He had to go, of course, with results as dire as those Leicester have been posting all season long. But there are professional, honourable, even kind ways of telling someone they’ve lost their job. In football these were employed as rarely as seeing hens’ teeth several decades ago -and this lack of courtesy and awareness has only worsened since the EPL was formed. The moral cowardice of club owners is now a commonplace which being Thai and distant doesn’t alter or excuse. It hasn’t helped that the word “contract” in the game has come to have no meaning at all since these are broken with legal impunity by either party pretty well every week of the season.
I’m a Blackburn supporter, and I look back to the train crash disaster that was Ewood Park during the season following our Premier League triumph. I can sympathise with both Ranieri and the players because I recall the turmoil in Dalgleish that led him to walk out pre-season, and the well-meaning but futile efforts of Ray Harford to plug the sinking ship. Like Ranieiri Kenny had got to the top – he then would have the job of keeping that momentum going in a small town club – and that’s amazingly hard. And Blackburn had a number of very expensive class-act players with the established confidence that comes with successively finishing 4th, 2nd and 1st. For Leicester, their mostly slightly above average players who’ve been living off disbelief, nerves and adrenalin for half a season can’t bring themselves to start from cold enduring the pain these things inflict, and so they ease off the season following. A manager who had his sights set solely on the domestic prize suddenly has the job of re-stoking the boilers from scratch AND the hugely different job of looking at and investigating and planning in Europe. Very very hard.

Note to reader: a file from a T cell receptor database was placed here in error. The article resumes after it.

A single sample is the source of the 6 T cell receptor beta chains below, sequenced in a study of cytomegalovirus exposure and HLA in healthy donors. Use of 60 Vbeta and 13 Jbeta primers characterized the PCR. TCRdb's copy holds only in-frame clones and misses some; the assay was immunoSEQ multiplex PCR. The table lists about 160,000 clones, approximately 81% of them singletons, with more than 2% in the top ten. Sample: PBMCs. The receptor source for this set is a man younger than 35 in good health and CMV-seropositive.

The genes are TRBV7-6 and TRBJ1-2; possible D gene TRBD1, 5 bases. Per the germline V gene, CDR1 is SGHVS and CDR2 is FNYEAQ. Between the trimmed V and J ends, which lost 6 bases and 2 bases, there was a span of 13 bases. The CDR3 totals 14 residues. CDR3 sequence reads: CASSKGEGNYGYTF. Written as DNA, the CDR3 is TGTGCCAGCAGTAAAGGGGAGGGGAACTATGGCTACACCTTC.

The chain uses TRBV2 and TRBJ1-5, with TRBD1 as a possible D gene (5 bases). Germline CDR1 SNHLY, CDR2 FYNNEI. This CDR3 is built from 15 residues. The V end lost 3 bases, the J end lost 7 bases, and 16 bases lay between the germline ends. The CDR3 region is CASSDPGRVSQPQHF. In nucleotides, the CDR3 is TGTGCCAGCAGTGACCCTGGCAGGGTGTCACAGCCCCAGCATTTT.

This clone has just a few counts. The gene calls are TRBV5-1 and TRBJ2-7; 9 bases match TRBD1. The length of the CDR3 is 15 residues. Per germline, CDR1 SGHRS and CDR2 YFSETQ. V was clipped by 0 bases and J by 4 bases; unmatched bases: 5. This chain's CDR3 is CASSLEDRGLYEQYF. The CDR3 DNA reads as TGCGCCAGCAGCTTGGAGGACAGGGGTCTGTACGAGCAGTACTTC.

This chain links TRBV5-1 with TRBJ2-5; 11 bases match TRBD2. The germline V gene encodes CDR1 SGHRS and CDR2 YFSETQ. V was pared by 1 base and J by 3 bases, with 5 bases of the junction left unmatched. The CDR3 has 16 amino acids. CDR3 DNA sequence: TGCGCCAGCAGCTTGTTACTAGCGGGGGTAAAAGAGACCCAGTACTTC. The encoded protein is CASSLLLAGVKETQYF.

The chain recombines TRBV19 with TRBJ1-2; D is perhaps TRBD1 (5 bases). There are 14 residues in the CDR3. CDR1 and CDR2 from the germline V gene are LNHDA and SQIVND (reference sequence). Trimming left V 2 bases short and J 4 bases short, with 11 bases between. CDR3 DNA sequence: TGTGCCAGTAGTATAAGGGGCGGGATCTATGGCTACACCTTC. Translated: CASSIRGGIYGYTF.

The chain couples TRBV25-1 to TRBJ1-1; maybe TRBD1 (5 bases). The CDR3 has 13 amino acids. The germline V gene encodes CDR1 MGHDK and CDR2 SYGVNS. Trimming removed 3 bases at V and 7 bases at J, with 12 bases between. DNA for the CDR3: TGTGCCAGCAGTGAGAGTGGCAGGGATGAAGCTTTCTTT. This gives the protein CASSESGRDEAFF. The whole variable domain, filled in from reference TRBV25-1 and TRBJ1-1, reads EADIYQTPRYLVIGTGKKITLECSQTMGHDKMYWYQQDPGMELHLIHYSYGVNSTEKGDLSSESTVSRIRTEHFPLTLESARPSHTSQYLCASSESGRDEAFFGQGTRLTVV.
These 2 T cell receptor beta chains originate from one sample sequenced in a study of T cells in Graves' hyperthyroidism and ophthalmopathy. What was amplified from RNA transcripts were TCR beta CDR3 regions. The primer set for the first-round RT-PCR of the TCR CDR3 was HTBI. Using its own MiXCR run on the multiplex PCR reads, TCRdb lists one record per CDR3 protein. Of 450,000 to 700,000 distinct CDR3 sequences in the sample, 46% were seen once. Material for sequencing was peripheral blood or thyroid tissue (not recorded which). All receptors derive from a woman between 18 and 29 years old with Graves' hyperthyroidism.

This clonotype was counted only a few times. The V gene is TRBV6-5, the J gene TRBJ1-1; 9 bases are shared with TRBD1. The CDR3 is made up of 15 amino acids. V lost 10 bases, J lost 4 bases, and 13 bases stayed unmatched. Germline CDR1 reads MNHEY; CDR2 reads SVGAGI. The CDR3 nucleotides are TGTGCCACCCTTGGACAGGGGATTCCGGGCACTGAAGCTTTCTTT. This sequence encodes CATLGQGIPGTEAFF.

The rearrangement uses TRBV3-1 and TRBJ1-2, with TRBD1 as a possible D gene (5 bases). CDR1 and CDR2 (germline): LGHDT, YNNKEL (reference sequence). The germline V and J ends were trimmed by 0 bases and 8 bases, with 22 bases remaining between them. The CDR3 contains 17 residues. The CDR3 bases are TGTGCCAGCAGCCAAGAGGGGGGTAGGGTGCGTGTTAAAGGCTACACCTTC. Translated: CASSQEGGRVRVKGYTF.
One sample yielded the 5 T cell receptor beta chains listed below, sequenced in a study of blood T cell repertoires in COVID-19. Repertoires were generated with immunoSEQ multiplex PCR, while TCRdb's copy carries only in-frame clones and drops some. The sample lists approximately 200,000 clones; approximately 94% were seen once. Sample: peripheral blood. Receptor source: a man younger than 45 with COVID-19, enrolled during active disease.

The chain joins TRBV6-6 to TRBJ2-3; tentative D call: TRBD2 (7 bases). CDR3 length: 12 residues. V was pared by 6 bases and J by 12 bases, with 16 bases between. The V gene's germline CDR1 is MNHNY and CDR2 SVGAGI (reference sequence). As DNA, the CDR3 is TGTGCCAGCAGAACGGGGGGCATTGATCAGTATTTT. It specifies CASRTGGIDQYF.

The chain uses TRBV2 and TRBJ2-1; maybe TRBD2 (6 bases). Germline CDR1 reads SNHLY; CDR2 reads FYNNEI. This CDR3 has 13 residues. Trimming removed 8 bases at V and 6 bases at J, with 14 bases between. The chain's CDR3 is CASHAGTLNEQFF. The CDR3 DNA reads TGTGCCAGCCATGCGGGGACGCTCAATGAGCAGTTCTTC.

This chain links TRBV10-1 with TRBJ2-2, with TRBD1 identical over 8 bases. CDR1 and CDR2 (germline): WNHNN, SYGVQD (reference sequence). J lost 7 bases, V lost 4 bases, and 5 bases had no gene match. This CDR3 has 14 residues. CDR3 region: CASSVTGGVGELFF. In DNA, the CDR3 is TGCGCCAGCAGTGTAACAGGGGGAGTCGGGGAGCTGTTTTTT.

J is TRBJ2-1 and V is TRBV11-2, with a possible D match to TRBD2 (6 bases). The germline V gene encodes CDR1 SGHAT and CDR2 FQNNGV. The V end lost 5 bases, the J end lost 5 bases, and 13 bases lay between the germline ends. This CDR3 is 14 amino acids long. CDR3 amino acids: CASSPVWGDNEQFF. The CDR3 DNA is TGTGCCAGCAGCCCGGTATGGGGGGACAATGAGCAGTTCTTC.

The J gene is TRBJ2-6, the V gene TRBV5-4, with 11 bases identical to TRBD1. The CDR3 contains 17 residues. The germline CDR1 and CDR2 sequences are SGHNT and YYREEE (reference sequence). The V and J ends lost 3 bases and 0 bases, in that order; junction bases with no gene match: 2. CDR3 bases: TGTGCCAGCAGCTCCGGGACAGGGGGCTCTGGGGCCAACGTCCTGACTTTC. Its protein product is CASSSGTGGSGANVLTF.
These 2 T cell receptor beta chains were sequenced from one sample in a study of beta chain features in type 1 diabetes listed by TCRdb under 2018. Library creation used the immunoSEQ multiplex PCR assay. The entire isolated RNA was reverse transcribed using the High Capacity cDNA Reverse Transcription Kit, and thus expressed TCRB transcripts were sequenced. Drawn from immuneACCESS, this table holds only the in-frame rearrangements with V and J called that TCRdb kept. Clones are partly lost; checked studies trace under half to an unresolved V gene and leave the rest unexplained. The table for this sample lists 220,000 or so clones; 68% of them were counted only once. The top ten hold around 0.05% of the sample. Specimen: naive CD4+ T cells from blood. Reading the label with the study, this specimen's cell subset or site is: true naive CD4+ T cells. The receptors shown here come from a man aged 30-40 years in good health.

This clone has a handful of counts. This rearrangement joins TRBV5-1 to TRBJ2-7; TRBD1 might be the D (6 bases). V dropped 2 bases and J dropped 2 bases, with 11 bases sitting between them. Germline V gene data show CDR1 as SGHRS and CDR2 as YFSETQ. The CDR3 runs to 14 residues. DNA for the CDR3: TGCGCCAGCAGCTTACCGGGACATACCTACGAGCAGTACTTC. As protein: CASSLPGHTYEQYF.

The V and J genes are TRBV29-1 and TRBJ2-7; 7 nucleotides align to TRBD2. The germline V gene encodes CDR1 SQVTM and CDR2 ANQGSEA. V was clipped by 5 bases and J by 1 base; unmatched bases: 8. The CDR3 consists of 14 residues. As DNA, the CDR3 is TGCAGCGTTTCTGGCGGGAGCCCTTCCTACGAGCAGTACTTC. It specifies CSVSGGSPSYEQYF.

I don’t know whether the players ganged up on Ranieri – I hope not. But players always want success and to find themselves suddenly without the drug called adulation means many will react badly to withdrawal. The same’s true of fans who angrily and fearfully look first of all to have their drug-pusher restored to them but are instantly happy to be supplied by the new Mr Big, whoever he is.
Ranieri stood by his boys in public while they were playing like drains. But then he’s a one-off in managerial terms – an honourable man. Not too many in footie – Sir Matt, Bobby Robson and Shanks and Bob Paisley for me, and already my list is running on empty. I, like tens of thousands of football lovers – of the proper game, the beauty, the excitement, the fair play, the honesty – will always remember him fondly, not just for what he did with Leicester but for the way he did it – with an ever-present smile, jokes, fractured English, a kindness and warmth emanating from him which were and are completely at odds with this modern hard-nosed game.
Yes, I shall miss the Tinkerman, and not just because I won a ton thanks to his success. He deserved a better ending to the story, but then few things in life go according to fable. But he’s been a ray of light in the mean-spirited nasty little Premier League world. I wish him much happiness in his future life. Addio e buona fortuna.